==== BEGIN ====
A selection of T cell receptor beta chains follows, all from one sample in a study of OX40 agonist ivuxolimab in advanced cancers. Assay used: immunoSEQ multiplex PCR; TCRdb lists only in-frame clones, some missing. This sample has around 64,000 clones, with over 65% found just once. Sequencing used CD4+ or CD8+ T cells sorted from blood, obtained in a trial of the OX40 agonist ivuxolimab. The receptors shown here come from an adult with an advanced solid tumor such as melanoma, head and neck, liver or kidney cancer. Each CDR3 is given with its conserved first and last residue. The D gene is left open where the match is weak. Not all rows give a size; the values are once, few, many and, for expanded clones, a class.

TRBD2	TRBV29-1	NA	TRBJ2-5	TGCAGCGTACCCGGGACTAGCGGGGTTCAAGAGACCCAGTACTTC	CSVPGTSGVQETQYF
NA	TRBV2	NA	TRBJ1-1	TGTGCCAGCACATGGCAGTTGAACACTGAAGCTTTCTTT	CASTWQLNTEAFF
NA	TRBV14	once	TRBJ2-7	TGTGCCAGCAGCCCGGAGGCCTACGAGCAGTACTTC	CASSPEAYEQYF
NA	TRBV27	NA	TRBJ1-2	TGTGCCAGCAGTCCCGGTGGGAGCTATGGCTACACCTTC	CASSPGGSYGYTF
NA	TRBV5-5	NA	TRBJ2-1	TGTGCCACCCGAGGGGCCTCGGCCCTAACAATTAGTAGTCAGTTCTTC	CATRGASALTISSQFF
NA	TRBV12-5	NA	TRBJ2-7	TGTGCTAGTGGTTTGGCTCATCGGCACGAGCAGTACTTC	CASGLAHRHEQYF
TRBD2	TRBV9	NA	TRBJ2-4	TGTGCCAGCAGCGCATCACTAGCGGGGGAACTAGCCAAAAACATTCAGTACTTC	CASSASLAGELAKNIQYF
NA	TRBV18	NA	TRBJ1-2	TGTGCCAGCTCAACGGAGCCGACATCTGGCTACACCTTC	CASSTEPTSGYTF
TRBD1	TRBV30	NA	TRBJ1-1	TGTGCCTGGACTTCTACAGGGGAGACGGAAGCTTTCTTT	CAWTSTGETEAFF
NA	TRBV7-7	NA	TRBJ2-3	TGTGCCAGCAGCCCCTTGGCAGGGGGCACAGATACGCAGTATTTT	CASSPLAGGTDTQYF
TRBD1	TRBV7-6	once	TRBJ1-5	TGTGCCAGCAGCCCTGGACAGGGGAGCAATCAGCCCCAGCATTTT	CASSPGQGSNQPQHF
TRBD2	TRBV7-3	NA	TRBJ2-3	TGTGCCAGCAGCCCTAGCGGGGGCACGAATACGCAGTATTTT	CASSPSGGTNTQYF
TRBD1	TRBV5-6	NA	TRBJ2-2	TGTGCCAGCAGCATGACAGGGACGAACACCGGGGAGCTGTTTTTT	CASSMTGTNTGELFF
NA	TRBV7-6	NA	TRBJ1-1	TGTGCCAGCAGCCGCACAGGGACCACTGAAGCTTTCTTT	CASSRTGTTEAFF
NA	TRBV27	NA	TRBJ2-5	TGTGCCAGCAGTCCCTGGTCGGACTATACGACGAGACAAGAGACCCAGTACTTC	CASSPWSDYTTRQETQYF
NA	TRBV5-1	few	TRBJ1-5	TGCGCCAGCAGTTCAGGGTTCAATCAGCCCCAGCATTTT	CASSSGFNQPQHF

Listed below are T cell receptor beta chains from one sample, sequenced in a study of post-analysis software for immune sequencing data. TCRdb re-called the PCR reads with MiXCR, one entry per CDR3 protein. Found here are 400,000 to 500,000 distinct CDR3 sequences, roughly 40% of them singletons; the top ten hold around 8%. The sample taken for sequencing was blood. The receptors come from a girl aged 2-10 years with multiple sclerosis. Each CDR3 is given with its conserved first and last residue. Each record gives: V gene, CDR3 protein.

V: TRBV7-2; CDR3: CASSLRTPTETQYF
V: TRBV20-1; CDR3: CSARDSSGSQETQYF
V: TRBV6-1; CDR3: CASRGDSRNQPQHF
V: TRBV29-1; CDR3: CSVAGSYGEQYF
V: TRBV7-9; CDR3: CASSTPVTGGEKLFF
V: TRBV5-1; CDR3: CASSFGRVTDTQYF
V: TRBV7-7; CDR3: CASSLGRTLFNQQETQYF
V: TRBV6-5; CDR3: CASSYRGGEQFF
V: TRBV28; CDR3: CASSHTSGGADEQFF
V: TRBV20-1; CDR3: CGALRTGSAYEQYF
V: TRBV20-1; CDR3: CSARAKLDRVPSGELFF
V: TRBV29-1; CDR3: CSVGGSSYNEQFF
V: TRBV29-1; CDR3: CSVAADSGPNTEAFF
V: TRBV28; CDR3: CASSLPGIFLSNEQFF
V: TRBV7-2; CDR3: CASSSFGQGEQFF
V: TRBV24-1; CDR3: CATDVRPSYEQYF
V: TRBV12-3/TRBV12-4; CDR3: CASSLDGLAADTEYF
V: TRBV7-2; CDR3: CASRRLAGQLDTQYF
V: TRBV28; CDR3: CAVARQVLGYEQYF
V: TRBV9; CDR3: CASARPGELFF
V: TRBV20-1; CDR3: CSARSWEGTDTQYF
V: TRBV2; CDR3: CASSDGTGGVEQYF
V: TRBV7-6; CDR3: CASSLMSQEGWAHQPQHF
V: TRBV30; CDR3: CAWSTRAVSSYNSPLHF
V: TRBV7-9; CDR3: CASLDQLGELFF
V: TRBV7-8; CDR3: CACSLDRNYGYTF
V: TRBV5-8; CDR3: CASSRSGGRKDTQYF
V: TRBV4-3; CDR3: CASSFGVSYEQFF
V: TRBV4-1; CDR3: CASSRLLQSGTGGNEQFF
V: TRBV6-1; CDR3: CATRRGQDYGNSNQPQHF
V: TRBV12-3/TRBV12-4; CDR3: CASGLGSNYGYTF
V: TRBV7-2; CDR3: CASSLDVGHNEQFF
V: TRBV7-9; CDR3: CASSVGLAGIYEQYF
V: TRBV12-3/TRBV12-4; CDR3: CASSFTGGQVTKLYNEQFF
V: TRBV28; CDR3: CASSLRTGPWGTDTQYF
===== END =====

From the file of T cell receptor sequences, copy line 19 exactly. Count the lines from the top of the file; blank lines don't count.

V: TRBV7-2; CDR3: CASSLRTPTETQYF